Since 1991, Cornell’s population has grown by at least ten percent and the size of the campus has increased by three million square feet, according to Stephen Golding, executive vice president for finance and administration, who oversees the Cornell Police Department. And yet, despite increasing demands for public safety, the CUPD has not expanded.
Changes in the Cornell Police Union’s contract, which took effect on December 1, will allow the CUPD to provide more effective coverage on campus by both attracting new officers and helping to retain current officers.
“The contract will allow us not only to retain the good officers that we have, and we recruit some of the best police officers in the state, but it will also allow us to recruit new ones. We will probably be adding to our CUPD in order to recognize the increased service demands that are placed on them,” Golding said.
The contract establishes CUPD officers at a market competitive rate and provides the officers with a retirement plan in which they can invest more money, thereby generating more funds over a shorter period of time.
Under the new contract, once officers have undergone a 520-hour training period and a probationary period, they will be paid $60,000 annually. In addition, the contract developed a five-year plan for fully-functioning officers.
The new contract will also increase the diversity of the squad, according to Captain Kathy Zoner, assistant director of public safety, because wage increases make the job more attractive and the CUPD operates in a competitive industry.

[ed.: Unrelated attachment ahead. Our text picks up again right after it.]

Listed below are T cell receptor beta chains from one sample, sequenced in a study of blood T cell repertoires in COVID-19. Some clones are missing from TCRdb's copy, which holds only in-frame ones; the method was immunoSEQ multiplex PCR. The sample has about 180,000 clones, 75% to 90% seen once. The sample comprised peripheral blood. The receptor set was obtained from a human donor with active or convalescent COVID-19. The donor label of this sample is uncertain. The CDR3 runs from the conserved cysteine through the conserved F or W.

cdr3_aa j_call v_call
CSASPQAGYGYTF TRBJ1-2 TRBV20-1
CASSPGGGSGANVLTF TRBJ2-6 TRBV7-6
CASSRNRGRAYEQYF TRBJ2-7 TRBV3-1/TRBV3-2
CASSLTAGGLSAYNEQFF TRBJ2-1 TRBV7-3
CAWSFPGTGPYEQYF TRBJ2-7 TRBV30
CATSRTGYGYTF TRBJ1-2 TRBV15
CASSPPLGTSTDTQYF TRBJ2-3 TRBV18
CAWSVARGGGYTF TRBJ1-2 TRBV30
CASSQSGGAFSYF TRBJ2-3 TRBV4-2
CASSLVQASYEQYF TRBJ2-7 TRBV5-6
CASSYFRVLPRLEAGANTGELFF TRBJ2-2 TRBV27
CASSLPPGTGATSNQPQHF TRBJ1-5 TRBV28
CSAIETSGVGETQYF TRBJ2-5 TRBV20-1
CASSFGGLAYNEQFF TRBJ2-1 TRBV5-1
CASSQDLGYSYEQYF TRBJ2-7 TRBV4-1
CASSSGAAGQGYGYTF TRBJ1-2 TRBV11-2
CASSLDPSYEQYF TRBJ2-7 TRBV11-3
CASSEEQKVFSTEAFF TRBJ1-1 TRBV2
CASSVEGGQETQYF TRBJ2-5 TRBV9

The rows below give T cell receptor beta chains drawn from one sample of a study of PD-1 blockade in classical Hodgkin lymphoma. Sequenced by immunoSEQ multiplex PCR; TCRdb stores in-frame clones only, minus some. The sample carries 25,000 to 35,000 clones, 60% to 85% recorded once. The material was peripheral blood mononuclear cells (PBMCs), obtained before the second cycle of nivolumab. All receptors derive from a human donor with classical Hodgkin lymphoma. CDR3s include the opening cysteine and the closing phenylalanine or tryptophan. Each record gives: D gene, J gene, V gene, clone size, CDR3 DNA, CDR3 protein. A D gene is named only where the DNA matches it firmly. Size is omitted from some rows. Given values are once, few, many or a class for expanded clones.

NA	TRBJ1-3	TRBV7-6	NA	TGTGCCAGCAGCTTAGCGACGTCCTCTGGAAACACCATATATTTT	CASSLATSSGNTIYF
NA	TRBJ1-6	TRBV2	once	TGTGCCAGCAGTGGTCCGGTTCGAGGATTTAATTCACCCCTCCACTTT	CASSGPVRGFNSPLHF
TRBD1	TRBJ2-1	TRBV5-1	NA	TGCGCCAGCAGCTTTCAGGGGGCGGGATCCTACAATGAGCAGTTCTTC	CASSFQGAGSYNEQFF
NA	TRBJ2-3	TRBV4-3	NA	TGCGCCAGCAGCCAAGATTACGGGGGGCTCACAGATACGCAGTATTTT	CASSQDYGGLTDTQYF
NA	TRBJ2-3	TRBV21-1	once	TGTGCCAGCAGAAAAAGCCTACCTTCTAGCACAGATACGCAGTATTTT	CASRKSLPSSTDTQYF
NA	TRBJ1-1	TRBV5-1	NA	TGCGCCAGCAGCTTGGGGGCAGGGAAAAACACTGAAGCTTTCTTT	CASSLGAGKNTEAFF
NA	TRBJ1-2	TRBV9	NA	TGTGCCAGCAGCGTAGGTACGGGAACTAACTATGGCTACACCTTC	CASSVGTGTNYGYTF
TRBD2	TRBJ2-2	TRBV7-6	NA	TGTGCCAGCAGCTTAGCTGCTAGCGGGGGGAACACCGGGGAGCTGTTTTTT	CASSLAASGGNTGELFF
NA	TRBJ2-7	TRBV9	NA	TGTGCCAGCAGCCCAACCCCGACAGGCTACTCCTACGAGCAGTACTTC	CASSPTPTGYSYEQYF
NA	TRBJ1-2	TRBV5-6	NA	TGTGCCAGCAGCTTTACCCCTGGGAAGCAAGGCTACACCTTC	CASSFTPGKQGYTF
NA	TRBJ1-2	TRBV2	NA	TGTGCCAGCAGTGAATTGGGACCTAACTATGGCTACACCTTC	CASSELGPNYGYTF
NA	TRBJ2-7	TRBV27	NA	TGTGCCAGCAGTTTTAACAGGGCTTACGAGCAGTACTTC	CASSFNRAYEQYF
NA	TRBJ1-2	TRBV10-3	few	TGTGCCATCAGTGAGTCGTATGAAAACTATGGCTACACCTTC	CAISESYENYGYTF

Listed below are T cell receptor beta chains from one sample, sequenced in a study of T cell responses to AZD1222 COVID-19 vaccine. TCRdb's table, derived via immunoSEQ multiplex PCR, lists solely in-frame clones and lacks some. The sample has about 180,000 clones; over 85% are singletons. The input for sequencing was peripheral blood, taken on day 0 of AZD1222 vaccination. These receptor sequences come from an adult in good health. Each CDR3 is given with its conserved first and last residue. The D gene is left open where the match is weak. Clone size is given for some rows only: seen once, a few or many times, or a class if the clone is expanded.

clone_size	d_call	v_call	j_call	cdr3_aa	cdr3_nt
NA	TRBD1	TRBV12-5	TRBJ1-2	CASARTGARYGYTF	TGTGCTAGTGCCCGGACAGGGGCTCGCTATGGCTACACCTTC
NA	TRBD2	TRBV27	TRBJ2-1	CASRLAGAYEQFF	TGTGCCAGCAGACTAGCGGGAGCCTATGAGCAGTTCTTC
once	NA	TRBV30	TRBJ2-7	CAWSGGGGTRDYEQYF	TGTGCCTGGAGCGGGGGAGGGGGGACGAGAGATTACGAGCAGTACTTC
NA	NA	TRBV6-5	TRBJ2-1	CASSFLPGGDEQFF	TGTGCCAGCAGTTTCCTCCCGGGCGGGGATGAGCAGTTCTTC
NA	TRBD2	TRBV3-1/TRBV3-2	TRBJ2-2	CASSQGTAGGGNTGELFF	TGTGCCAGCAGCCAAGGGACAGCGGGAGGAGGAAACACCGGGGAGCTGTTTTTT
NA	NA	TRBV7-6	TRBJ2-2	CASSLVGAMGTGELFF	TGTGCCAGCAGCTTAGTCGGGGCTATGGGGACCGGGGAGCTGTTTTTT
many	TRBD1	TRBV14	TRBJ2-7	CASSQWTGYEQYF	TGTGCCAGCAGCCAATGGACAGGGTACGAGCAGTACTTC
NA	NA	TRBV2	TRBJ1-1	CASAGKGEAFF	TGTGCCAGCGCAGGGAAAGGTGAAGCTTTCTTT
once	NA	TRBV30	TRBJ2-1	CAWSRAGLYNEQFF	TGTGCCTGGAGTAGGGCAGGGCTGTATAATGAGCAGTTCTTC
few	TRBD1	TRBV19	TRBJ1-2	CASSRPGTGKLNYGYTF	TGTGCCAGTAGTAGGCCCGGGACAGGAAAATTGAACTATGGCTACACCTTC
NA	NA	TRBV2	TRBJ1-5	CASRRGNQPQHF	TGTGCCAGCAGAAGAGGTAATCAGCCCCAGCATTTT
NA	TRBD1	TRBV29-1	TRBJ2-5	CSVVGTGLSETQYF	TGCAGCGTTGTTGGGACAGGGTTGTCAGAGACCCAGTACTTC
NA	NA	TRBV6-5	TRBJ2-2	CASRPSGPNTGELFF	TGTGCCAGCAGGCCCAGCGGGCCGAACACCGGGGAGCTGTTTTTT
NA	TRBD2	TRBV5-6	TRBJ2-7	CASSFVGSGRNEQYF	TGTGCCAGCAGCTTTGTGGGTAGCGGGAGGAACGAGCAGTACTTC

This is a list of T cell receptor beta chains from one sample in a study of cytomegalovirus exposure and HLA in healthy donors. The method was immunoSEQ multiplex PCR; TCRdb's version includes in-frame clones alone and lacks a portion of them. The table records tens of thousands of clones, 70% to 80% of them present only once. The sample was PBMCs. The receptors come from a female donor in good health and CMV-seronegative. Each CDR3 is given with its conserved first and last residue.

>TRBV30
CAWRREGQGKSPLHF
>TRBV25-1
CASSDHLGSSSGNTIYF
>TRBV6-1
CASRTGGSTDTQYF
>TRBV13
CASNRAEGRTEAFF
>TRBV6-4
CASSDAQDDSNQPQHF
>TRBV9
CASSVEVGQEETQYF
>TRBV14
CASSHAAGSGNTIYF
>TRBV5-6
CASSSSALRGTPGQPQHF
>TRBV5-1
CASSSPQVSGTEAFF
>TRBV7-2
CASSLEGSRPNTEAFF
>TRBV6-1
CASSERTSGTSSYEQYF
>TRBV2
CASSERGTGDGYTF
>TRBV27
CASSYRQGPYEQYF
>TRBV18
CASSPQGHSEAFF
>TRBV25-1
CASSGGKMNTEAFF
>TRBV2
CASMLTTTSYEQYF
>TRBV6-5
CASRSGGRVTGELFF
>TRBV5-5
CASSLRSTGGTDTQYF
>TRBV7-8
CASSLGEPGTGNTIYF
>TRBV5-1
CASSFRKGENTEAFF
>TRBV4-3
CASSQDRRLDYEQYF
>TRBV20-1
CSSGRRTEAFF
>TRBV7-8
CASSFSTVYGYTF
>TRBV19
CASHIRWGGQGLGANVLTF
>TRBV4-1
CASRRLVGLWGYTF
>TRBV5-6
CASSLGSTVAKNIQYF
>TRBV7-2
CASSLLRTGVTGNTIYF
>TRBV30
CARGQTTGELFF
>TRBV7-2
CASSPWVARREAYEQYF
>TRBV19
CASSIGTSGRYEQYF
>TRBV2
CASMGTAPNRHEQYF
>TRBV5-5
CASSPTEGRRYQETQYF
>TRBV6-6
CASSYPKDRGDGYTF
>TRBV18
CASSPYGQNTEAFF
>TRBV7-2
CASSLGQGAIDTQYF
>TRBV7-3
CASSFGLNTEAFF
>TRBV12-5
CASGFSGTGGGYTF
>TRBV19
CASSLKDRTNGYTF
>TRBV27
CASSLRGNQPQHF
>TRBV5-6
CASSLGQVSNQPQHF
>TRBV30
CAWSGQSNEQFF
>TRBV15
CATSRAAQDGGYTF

Both the University and the CUPD said negotiations went smoothly.
“I thought that they did a very good job of dealing with issues that were before them in a manner that was respectful of the important role that the police play in our community,” said Mary Opperman, vice president of human resources.
While the new contract addresses salary issues, the CUPD hopes that the status of the officers will also change in the near future. This change, however, is not a University contract issue and can only result from negotiations with the Department of Criminal Justice Services.
Currently, officers do not have access to the DCJS record management, including the criminal history and missing persons databases, and are forced to rely on municipal agents for that information.
“Access to those records would expedite information exchange, prevent crimes and locate people more quickly,” Zoner said. “Right now two law enforcement units are needed to accomplish what we can with access to the records.”
The CUPD is petitioning for qualified agency status, and has been involved in talks with the DCJS for years, according to Zoner.
“It’s a very timely process that takes years. We have every hope and every confidence that we can come to a reasonable conclusion with the DCJS,” she said.
The CUPD will be working with new Criminal Justice Director Denise O’Donnell, who was appointed by Governor Elliot Spitzer in January.